Bankwest class action gathers steam as 120 SME owners and property developers sign on

Slater & Gordon is investigating launching a class action on behalf of aggrieved borrowers and mortgagors of Bankwest and the Commonwealth Bank of Australia.

The claims stem from Bankwest’s perceived behaviour following its 2008 takeover by the CBA, with many small property developers alleging their debts were unfairly called in. 

Last month, National senator John Williams launched a senate inquiry into the relationship between banks, receivers and valuers, which is likely to touch on some of the claims in relation to Bankwest.

Slater & Gordon commercial and project litigation lawyer Van Moulis told SmartCompany the law firm was conducting its due diligence with litigation funder, IMF Australia.

“There is momentum building up now, for instance in the form of the senate inquiry which has been announced along with the involvement of IMF,” says Moulis.

“Our due diligence in relation to the class action is continuing and IMF does its own due diligence, it has lawyers on staff.”

“We are looking at whether some of those people with Bankwest loans were hard done by when Bankwest re-valued their securities and called up their loans in the period after CBA took control of Bankwest.”

“So far we have selected 120 people [for the class action] but we have also had a lot of telephone enquiries both before and after the recent Four Corners program.”

“The types of cases we are looking at are primarily commercial developments and involve property developers and small to medium-sized business owners.”

“We expect the senate inquiry will get underway in two to three months and it is hoped the enquiry will uncover more facts which will be relevant and useful for the class action.”

Moulis says it is difficult to say when the class action is likely to commence but he would like to have seen some of the results of the senate inquiry first, which is expected in the next two to three months.

“I am not just focused on the litigation,” says Moulis, emphasising the possibility of a pre-trial settlement.

“These days we have pre-trial protocols in the Federal Court where parties have to take genuine steps to resolve grievances outside court, so I would be interested in talking to the CBA and I would like a copy of the purchase agreement between the CBA and Bankwest as I believe there is a part which is quite relevant.”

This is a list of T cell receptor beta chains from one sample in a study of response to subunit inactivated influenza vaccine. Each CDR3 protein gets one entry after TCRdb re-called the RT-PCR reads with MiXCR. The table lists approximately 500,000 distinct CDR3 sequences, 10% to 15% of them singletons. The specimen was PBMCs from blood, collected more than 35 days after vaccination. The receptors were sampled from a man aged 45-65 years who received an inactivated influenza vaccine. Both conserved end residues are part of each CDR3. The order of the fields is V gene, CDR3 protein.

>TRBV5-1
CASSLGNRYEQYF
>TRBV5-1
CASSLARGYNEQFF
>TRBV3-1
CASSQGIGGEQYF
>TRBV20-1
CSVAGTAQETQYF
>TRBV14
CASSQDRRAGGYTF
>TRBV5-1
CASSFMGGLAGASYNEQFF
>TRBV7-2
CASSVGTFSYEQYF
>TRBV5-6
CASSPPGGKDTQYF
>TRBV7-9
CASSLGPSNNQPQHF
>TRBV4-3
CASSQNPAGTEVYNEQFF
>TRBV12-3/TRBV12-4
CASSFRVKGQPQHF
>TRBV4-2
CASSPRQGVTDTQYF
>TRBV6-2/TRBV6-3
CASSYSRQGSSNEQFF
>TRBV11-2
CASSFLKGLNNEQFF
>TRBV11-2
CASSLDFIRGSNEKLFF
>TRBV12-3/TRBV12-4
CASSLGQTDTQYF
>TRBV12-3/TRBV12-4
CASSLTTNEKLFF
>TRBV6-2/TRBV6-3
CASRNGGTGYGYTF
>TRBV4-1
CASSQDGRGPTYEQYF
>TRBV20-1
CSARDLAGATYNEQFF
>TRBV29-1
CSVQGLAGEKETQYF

“I am not interested in pursuing a case that has no merit so if they can show me the agreement an aspect of the class action may even be resolved.”

James Middleweek, investment manager at IMF, says the litigation funder had been approached to consider funding the class action and was currently investigating the merits of the claims. 

“At the end of the day cases like this need funding and they are expensive, it is unlikely that a class action would proceed if it was not funded by a litigation funder,” says Middleweek.

A spokesperson for Bankwest told SmartCompany the bank strongly denies the allegations.

“Due to the global financial crisis and the broader economic environment property values and property development in general suffered between 2008 and 2011 and Bankwest assisted many customers through this period and continues to do so,” says the spokesperson.

”Bankwest has acted fairly with all its customers since its acquisition by the CBA and honoured all of the existing contractual and credit commitments with customers.”

“The bank does not gain anything financially when receivers are appointed so the suggestion that Bankwest forced customers into receivership is absurd.”

“When our customers do sometimes face financial difficulties, our overriding priority is to work closely with them on an individual basis to try and assist them wherever possible.”


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